This national championship squad, which decimated the nation's top-ranked team, wasn't terribly different in terms of talent than the ones the coach had for three years in Gainesville.  Yet, from 2002-2004, there were no SEC titles, no national titles and five losses in each season.  It took the hiring of Urban Meyer for the light to go back on at Florida.  You know Meyer, the guy everyone was dogging last year because his offense wasn't putting up 50 points a game right out of the gate.  Or the guy whose offense would never stand up to the speed of the league.  Somehow he got it done, motivating and preparing the Gators brilliantly for this game, while thoroughly out coaching Jim Tressel from start to finish. 

One man took only two years to bring a school just its second national championship in a century.  It's why universities are now willing to shell out unprecedented salaries to the right coaching candidate.  And why all the talent in the world won't bring titles without the presence of a great leader to guide it.   


Saban might have wanted to think harder about that decision

By John Harris

4. The day before the national championship game, I was reading an article in a Florida newspaper pertaining to the top 75 recruits in the state of Florida.  As I started going down the list, by position, the words “committed to Florida” were all over the place.  Quarterback – John Brantley.  Running Back – Chris Rainey and Bo Williams.  Offensive line – the Pouncey twins from Lakeland.  And, the list went on and on and on.  Now, those are only commitments, but there are a good dozen or so of the rest considering the University of Florida (and that number could increase after the domination of this BCS National Championship game). 

The point?  The rest of the SEC, and the rest of the nation, may be playing catch-up to this group for a long, long time.  The offense loses Chris Leak and Dallas Baker, but still has Percy Harvin, Tim Tebow, Bubba Caldwell, Cornelius Ingram and four offensive line starters.  The defense will have some holes to fill, but this unit could be even better next year (especially if some key players decide to pull a Joakim Noah and decide to do it all over again in 2007. 

Combine this recruiting class, the one that is shaping up currently with a solid mix of skill players and linemen, with the returning nucleus coming back to Gainesville, and, uh, it isn’t looking real good for those in Knoxville, Athens and Tuscaloosa in the near future.  And, to think, many thought that 2007 would be the year that the Gators would be a serious contender for a national title.  They were all wrong – it’s going to be 2007, 2008, 2009 and beyond (I’m putting my money on the Gators to win in 2016, at the very least.  Think about it.  1996?  2006?  Get me to Vegas!.

The emotions ruled

By Matthew Zemek

5.
And so another campaign concludes with the same lesson that college football provides every single year--in both the regular season and the bowl season: the realm of the mind reigns supreme in this sport.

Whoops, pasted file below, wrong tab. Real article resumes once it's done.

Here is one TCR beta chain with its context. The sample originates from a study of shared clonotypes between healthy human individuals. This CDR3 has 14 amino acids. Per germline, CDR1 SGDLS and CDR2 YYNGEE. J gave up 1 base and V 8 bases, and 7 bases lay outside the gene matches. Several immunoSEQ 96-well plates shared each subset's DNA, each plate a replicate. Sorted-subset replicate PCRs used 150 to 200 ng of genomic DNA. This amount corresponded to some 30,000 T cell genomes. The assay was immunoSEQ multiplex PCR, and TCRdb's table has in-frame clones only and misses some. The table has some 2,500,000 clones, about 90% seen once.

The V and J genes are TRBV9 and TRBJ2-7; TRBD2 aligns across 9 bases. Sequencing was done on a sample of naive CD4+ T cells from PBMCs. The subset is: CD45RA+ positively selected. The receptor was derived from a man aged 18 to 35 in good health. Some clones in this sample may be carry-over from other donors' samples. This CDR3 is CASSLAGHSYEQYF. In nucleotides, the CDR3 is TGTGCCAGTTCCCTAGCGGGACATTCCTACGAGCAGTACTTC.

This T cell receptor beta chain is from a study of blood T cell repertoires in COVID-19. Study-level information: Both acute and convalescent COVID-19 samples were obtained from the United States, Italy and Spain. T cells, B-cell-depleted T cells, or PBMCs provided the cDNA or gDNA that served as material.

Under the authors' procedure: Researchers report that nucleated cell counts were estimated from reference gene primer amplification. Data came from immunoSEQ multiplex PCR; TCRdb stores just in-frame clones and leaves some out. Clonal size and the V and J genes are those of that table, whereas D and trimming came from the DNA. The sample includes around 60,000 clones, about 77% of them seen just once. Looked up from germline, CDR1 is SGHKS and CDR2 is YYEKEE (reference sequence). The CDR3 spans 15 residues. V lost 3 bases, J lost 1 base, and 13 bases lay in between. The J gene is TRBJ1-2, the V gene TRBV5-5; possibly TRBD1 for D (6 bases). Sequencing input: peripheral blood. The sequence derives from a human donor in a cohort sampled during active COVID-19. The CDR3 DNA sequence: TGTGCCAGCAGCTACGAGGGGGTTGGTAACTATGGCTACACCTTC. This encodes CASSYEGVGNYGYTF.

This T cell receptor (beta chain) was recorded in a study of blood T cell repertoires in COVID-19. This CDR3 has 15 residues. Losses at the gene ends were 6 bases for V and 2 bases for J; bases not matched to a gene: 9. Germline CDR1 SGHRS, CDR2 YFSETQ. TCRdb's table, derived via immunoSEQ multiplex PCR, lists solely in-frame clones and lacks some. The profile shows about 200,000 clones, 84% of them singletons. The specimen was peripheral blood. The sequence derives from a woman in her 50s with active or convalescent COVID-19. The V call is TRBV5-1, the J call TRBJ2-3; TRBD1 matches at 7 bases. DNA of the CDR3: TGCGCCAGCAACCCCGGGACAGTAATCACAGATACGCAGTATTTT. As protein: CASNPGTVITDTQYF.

After his team stunned Louisville but then lost by 19 at Cincinnati in November, Rutgers coach Greg Schiano said that no college football team will play with maximum emotional intensity on a weekly basis. The challenge of college football, according to Schiano (and, one suspects, his brother coaches), is to survive the days when the emotions aren't there.

In bowl games, though, the emotions have to be there, because if one team is asleep at the wheel, the other team will surely take advantage.

The above explanations show why the Florida Gators are national champions, while the Ohio State Buckeyes are wondering what happened.

Florida didn't play consistent football in 2006, but the Gators survived their most sluggish performances and then--angered by a perceived lack of respect--peaked in their bowl game. Ohio State, on the other hand, was very consistent in an awesome Autumn, but didn't bring much intensity to a one-game championship challenge.

Spare the talk about the OSU layoff or Ted Ginn's injury. Florida peaked and invested itself in the game from an emotional standpoint. Hunger makes a lasting difference in a sport where emotion is the eternal lifeblood.

We're left with a champion that almost got excluded from this title game.

Ironically, the school Florida beat to win the basketball championship--UCLA--also made the Gators' football title possible.

Meanwhile, Ohio State and Michigan--once thought to be title game combatants--are both left bruised, beaten and humiliated at the end of this season. Florida's title offers more proof of the disconnect between bowl games and regular season games, and more justification for a playoff in college football.

Tonight's BCS title game shows why emotions rule this sport. It also helps explain why Urban Meyer--master of motivation that he is--stands above his coaching peers right now.

The question asked before the national title has been answered. What if Ohio State played Florida’s schedule and Florida played Ohio State’s schedule? The Gators would’ve been the unquestioned number one going into the BCS Championship game, and the Buckeyes would've had at least one loss.